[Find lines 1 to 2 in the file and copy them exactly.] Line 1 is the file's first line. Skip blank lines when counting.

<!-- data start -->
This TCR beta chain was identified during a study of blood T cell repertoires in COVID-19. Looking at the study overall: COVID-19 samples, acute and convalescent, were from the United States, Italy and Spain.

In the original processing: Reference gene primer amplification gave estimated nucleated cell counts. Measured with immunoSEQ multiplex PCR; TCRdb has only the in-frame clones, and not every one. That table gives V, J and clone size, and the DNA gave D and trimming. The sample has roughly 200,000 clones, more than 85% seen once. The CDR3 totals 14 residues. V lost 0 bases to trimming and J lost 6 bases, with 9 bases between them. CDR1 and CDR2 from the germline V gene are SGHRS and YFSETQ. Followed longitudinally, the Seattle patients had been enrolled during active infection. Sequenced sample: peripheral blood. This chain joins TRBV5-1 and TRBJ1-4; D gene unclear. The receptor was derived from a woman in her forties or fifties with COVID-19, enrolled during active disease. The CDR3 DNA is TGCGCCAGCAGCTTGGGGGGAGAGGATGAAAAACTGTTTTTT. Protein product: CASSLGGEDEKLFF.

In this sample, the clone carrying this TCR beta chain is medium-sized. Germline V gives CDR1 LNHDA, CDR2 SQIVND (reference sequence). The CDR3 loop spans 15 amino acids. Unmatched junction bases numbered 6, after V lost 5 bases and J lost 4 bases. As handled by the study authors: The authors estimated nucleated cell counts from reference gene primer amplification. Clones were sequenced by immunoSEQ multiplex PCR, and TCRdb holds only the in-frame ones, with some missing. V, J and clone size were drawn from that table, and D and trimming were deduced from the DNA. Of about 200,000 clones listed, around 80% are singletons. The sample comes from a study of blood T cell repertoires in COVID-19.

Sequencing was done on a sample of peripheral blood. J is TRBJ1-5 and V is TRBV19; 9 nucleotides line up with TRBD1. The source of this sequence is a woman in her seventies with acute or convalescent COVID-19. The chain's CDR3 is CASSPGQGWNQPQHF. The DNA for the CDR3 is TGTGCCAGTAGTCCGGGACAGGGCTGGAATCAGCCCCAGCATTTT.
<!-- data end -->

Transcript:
This TCR beta chain was identified during a study of blood T cell repertoires in COVID-19. Looking at the study overall: COVID-19 samples, acute and convalescent, were from the United States, Italy and Spain.

In the original processing: Reference gene primer amplification gave estimated nucleated cell counts. Measured with immunoSEQ multiplex PCR; TCRdb has only the in-frame clones, and not every one. That table gives V, J and clone size, and the DNA gave D and trimming. The sample has roughly 200,000 clones, more than 85% seen once. The CDR3 totals 14 residues. V lost 0 bases to trimming and J lost 6 bases, with 9 bases between them. CDR1 and CDR2 from the germline V gene are SGHRS and YFSETQ. Followed longitudinally, the Seattle patients had been enrolled during active infection. Sequenced sample: peripheral blood. This chain joins TRBV5-1 and TRBJ1-4; D gene unclear. The receptor was derived from a woman in her forties or fifties with COVID-19, enrolled during active disease. The CDR3 DNA is TGCGCCAGCAGCTTGGGGGGAGAGGATGAAAAACTGTTTTTT. Protein product: CASSLGGEDEKLFF.